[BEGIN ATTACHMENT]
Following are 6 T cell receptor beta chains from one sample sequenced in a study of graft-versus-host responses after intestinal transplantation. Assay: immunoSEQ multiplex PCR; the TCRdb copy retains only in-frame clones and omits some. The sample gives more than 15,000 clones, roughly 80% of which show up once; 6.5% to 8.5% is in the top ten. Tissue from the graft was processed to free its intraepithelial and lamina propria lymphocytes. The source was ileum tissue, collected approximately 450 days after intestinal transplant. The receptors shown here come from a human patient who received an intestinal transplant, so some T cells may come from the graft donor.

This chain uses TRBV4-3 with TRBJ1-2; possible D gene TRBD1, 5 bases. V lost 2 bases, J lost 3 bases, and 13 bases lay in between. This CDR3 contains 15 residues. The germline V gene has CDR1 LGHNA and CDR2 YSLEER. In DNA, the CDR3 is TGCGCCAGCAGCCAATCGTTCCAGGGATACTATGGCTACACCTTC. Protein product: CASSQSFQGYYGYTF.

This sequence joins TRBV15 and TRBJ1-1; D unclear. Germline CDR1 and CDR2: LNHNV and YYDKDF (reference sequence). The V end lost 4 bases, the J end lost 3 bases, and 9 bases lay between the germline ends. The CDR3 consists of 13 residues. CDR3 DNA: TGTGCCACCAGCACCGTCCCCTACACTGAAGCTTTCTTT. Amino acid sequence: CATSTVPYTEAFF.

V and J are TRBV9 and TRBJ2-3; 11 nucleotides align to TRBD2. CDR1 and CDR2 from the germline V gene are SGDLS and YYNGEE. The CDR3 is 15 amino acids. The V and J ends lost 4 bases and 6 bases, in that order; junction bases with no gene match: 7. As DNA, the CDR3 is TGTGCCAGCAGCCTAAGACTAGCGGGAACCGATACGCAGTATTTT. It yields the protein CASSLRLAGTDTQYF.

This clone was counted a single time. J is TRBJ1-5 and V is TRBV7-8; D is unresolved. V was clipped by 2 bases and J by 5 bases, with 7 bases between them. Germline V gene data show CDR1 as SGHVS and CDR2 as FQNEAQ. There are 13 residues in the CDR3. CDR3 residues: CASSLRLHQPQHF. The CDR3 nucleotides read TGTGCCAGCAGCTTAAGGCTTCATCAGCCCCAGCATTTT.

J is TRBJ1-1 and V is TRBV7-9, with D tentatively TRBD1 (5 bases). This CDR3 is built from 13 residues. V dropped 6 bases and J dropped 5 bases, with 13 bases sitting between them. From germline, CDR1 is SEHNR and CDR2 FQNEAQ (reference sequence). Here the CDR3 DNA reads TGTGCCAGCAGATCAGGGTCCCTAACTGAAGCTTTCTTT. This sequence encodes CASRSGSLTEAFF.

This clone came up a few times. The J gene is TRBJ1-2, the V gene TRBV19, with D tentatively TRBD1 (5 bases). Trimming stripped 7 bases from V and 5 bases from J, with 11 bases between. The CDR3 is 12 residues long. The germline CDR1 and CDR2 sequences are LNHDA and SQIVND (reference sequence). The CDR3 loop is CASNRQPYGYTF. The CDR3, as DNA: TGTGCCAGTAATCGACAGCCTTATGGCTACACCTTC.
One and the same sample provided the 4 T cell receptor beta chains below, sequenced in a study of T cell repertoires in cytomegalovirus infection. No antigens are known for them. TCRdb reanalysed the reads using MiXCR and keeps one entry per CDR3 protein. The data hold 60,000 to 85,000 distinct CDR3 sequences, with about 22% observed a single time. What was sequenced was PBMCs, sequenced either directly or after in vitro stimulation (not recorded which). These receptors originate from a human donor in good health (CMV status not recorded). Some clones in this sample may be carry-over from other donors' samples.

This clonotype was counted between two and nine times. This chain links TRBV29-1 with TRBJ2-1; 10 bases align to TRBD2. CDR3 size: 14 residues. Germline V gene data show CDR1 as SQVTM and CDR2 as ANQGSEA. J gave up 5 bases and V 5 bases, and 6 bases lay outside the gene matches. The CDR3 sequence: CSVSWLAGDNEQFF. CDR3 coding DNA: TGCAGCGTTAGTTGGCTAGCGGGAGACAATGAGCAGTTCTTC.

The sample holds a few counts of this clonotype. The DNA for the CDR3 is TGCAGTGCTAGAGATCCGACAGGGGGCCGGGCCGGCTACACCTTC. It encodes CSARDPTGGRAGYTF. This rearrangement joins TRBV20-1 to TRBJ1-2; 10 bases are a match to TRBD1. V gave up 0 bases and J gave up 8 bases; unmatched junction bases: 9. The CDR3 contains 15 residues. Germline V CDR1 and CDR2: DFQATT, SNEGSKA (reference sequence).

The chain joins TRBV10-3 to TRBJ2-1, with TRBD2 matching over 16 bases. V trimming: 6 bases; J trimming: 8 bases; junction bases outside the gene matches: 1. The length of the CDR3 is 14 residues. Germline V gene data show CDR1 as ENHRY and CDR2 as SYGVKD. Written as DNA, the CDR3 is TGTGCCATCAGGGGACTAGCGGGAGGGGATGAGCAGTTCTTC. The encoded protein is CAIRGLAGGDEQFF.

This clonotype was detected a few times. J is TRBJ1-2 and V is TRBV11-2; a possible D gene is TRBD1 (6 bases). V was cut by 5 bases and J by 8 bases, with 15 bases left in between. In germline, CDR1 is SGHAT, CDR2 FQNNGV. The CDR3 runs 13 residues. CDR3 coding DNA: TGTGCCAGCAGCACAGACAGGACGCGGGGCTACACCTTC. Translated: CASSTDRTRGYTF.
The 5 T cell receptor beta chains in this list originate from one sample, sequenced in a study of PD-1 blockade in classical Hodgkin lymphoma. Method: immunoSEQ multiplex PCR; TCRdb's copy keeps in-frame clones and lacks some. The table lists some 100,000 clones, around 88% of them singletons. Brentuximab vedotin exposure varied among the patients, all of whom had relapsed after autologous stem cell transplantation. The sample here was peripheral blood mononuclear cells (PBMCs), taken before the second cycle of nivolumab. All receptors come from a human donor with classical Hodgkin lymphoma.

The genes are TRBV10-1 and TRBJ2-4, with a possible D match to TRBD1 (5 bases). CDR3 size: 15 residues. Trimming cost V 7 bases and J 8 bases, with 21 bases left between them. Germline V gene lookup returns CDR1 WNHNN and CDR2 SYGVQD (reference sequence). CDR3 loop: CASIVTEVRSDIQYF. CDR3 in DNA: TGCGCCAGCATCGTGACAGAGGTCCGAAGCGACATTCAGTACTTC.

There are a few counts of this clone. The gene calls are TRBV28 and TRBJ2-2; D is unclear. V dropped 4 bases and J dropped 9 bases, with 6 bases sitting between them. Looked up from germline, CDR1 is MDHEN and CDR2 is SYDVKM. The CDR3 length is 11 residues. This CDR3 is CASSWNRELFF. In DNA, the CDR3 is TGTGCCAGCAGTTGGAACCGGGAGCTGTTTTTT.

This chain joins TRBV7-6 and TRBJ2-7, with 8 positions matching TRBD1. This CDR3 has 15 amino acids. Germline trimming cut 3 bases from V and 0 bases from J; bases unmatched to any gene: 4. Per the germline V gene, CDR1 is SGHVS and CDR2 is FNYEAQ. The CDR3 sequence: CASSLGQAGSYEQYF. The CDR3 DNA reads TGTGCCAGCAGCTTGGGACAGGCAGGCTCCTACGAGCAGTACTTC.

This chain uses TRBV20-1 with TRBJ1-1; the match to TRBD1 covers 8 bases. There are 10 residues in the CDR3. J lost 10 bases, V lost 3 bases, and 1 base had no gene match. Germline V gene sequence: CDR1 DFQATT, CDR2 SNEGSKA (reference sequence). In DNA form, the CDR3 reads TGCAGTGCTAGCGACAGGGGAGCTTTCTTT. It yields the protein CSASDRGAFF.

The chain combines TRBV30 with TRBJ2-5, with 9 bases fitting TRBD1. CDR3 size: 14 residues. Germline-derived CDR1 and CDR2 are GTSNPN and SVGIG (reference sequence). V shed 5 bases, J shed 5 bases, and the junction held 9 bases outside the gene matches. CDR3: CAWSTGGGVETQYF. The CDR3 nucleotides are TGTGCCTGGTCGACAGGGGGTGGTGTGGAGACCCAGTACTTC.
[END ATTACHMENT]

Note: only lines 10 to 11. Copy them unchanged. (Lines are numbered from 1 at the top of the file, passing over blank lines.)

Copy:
The sample holds a few counts of this clonotype. The DNA for the CDR3 is TGCAGTGCTAGAGATCCGACAGGGGGCCGGGCCGGCTACACCTTC. It encodes CSARDPTGGRAGYTF. This rearrangement joins TRBV20-1 to TRBJ1-2; 10 bases are a match to TRBD1. V gave up 0 bases and J gave up 8 bases; unmatched junction bases: 9. The CDR3 contains 15 residues. Germline V CDR1 and CDR2: DFQATT, SNEGSKA (reference sequence).

The chain joins TRBV10-3 to TRBJ2-1, with TRBD2 matching over 16 bases. V trimming: 6 bases; J trimming: 8 bases; junction bases outside the gene matches: 1. The length of the CDR3 is 14 residues. Germline V gene data show CDR1 as ENHRY and CDR2 as SYGVKD. Written as DNA, the CDR3 is TGTGCCATCAGGGGACTAGCGGGAGGGGATGAGCAGTTCTTC. The encoded protein is CAIRGLAGGDEQFF.